Recent Acquisitions in the Law 16th-20th Centuries from The Lawbook Exchange

- by Michael Stillman


Recent Acquisitions in the Law 16th-20th Centuries from The Lawbook Exchange

The Lawbook Exchange has published a catalogue of Recently Acquired Rare Books and Manuscripts in Law and Related Fields – America, Great Britain and Europe, 16th to 20th Centuries. That covers a lot of ground. There are legal texts for lawyers, what we commonly think of as “law books,” but also accounts of sensational trials, after conviction stories (hangings), and material relating to famous names in the courts – Holmes, Brandeis, Cardozo, Hughes, Burger and Frankfurter (yes, the positioning of those last two is a play on their names). There is even the court reporter's report on the Dred Scott decision, hardly a high point in American jurisprudence. There is much here for the legal professional and interested citizen. Here are a few selections.


We begin with a book that is not a law book at all. The title is A Persian Pearl and Other Essays. The title essay is about poet and astronomer Omar Khayyam, while other essays discuss Walt Whitman, Robert Burns, and a couple of other topics. It was published in 1899 by upstate New York private press The Roycrofters. So, what is it doing in this catalogue? The answer is the author was probably the most famous litigator of the twentieth century, Clarence Darrow. If you know him for nothing else, than you must for his defense in the Scopes Monkey Trial, fictionalized in the famous movie Inherit the Wind. Darrow also wrote books about the law but his interests were wide-ranging. This copy is # 121 of an edition of 980 and contains the bookplate of Cecil B. DeMille, the producer and director and pioneer in the movie business, who also owned a large book collection. Priced at $750.


This item pertains to one of the most famous cases of identity theft. Roger Tichborne was the heir to an English baronetcy. Tichborne traveled to South America in 1854 but disappeared. He was presumed to have drowned in a shipwreck. However, his mother refused to give up hope. When she heard rumors that he was in Australia, she ran some newspaper ads there seeking him. She received a response from a butcher named Thomas Castro or Thomas Orton. He claimed to be her son. He sailed to England to reconnect with his “mother.” Orton didn't look like the missing son, but the mother believed what she wanted to believe. She fell for it. No one else in the family did, including Roger's brother who inherited the baronetcy. Orton was tried and convicted of perjury and sentenced to 14 years in prison. Even after he was released, Orton continued to claim he was Tichborne but he never collected an inheritance. This account from 1874 is entitled Political Souvenir of the Great Tichborne Case. Item 131. $950.


The image on the cover of this catalogue is quite old, probably circa 1600 from Germany. It depicts a court scene. The judge, or a local noble, is seated in the center, with a councilor at each side. To the left, perhaps, are prosecutors. To the right is the obvious defendant, barefoot and bedraggled looking. Along the right margin is a quote from Corinthians concerning judgment. The watercolor is initialed “RKE,” likely to remain unknown. Item 2. $1,500.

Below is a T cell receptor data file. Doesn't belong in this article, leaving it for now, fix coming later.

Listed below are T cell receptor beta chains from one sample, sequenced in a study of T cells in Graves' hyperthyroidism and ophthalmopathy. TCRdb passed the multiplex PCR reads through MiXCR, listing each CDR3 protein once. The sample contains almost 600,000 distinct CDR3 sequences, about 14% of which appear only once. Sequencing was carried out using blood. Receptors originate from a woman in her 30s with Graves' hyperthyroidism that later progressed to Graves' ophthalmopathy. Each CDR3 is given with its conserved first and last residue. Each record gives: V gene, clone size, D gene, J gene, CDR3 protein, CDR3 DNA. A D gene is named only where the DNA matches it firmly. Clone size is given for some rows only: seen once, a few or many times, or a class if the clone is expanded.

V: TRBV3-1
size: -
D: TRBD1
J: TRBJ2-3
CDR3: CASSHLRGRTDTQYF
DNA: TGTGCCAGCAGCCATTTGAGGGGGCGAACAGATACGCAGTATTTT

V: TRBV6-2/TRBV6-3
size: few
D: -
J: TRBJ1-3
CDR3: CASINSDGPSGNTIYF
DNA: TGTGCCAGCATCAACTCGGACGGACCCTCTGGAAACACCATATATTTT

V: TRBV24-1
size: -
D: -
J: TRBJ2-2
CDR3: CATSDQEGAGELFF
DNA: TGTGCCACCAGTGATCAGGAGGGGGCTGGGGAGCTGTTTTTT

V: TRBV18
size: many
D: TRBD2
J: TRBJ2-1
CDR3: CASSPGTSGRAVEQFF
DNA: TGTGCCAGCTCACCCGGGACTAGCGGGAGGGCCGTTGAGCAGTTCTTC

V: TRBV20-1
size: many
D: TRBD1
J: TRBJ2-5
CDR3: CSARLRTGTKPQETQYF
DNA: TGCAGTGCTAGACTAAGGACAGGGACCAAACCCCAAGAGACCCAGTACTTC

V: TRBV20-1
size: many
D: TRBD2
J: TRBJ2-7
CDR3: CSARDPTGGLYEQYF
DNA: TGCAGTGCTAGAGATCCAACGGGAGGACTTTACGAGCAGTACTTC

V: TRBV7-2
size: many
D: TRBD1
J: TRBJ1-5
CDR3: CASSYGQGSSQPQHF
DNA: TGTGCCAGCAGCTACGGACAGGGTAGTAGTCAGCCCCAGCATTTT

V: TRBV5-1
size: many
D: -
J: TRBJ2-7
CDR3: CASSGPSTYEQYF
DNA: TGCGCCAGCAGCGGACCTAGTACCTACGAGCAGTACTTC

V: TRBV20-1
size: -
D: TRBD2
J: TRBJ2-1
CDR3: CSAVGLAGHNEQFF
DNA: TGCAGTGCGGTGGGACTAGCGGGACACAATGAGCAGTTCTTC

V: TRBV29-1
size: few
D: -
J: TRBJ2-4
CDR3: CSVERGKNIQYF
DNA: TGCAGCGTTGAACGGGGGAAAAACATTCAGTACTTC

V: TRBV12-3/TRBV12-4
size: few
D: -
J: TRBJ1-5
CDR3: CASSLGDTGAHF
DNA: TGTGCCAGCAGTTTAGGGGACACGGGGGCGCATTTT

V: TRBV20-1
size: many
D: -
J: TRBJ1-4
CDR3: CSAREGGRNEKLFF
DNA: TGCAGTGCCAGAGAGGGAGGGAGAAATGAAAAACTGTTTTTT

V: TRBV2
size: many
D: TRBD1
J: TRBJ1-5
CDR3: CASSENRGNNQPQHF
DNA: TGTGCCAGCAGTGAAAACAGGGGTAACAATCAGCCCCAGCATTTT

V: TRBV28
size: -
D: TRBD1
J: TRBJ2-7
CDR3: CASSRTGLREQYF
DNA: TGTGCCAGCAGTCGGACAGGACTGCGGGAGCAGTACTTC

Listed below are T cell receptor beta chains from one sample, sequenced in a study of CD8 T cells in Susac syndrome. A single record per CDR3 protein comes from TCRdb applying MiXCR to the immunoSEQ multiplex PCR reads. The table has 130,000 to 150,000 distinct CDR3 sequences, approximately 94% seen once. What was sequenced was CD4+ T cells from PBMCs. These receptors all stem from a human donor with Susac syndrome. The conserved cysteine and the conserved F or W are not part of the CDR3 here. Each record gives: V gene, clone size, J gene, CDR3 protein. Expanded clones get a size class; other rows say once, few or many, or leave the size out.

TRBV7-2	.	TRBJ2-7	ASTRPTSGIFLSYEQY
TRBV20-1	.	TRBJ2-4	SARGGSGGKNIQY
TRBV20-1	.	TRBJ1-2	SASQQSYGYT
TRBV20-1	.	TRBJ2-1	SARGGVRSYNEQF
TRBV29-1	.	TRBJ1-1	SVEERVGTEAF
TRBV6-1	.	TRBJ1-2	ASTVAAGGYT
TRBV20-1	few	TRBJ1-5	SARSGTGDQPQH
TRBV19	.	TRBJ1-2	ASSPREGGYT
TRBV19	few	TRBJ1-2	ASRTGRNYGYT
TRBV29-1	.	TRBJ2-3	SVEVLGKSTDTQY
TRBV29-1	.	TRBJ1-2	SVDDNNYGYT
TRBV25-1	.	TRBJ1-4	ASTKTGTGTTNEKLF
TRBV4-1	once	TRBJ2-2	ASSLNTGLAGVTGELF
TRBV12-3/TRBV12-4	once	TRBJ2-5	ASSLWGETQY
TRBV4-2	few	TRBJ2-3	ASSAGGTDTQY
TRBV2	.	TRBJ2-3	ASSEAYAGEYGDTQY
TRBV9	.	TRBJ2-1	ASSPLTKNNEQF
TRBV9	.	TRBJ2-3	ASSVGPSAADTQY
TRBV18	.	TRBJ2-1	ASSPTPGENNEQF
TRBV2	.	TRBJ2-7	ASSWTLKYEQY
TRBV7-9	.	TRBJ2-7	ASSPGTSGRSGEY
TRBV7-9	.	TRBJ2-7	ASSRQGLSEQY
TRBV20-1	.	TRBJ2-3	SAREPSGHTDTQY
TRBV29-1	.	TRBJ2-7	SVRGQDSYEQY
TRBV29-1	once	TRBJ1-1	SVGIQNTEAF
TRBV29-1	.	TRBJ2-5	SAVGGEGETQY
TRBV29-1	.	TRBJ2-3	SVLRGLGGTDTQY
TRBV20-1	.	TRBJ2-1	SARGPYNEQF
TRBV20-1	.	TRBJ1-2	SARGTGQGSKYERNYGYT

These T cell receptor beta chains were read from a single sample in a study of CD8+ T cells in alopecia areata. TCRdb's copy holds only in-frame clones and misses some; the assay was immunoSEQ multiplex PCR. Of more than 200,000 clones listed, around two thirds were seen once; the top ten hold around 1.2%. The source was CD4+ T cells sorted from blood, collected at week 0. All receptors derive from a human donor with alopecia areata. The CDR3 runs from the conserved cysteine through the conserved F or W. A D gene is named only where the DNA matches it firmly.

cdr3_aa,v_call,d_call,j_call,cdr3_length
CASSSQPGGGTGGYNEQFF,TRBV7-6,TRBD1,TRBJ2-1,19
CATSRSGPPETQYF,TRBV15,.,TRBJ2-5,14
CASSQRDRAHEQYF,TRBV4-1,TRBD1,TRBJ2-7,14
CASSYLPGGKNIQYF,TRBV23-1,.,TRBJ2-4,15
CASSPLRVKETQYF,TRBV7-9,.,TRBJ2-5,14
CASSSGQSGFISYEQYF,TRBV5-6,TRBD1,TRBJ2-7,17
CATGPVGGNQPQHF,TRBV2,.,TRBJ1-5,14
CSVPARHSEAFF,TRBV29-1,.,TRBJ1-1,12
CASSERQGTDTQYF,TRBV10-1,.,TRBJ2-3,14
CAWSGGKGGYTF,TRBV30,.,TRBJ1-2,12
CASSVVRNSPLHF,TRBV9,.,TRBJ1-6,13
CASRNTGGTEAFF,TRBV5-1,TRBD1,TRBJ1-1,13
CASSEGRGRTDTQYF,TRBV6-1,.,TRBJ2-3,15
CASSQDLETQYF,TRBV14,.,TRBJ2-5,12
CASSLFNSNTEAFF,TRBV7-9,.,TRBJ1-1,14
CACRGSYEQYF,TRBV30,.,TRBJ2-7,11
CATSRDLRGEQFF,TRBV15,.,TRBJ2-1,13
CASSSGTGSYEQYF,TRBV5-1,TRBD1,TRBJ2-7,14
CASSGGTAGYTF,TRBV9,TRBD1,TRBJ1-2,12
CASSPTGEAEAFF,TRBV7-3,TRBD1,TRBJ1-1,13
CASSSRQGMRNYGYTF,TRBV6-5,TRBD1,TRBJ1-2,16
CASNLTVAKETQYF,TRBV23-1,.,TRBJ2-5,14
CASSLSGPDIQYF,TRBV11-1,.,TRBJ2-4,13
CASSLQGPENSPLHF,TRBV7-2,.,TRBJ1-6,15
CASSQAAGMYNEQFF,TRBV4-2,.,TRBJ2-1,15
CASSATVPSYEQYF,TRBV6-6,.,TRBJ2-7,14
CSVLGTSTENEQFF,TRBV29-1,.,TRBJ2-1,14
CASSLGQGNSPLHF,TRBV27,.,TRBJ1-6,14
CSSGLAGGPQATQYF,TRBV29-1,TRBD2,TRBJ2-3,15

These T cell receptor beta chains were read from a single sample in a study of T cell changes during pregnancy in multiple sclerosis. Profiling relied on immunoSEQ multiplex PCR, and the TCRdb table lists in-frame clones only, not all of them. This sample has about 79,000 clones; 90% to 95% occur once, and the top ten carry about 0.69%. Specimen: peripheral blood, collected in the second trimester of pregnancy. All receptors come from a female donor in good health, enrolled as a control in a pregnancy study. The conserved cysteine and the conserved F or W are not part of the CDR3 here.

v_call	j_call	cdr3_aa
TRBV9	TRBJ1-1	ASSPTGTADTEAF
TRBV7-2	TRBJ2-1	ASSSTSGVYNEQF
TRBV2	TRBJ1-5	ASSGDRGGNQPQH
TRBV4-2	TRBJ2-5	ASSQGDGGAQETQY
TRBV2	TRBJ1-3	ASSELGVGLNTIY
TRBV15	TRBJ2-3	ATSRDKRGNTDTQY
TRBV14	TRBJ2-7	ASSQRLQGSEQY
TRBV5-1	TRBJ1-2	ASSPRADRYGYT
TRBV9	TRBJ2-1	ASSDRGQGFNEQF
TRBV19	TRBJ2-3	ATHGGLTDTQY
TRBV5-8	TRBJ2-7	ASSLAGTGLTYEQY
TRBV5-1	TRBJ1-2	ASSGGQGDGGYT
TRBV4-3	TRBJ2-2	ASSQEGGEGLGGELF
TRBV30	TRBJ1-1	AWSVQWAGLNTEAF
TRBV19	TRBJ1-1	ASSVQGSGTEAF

Next is a book by one of the giants of American jurisprudence, Supreme Court Justice Benjamin Cardozo. Hard to imagine in these days, but Cardozo was universally respected, approved by the senate unanimously when appointed to the high court, and was appointed by a President of the other party. The title is The Paradoxes of Legal Science, published in 1928. He was a judicial pragmatist, looking at sources outside of the law and to reality in making his decisions. As such, he regularly voted to uphold New Deal legislation that was at times struck down by the conservative majority, but in time, those in tune with his ideas became the majority. This book is a statement of his legal philosophy. It contains an unsigned inscription by Cardozo “To the dear, dear Mother From the one who owes everything to her and loves her as befits the debt.” That is interesting because Cardozo's mother died when he was a child. It likely was given to his eleven-year older sister Ellen Ida “Nell” Cardozo who was most responsible for raising him and to whom he was devoted. “Nell” died in 1929. Item 38. $2,500.


One wonders whether, after a long absence, we will see a return to cases like this in America in the coming year. The case is The Trial of Charles Angus, Esq., On an Indictment for the Wilful Murder of Margaret Burns. This was an English case from 1808. Angus had had an affair with Ms. Burns whom he assisted in having an at-home abortion. They used corrosive sublimate of mercury, “which,” the Lawbook Exchange notes, “killed the fetus, and Margaret.” The trial provided lots of lurid details, such as that the acid burned a hole through her abdomen. Nonetheless, the jury acquitted Angus. Item 133. $950.


Here is another English trial, this one from 1752. It is The Genuine Trial of John Swan and Elizabeth Jeffreys, Spinster, For the Murder of Her Late Uncle Mr. Joseph Jeffreys... Miss Jeffreys had been sent to live with her uncle at the age of five, and he was said to have raised her as his own child. At the age of 22, she began an affair with Swan, one of her uncle's servants. That was not a good idea. The two connived to kill Mr. Jeffreys, which was carried out. After her conviction as an accessory, Miss Jeffreys tried to evade punishment by smearing her uncle. She claimed he “debauched” her when she was 15, twice getting her pregnant, miscarrying one time and having an abortion the other, and threatening to disinherit her if she did not have sex with him. The court wasn't buying. The lovers were executed before “an innumerable multitude of spectators.” Item 143 $950.


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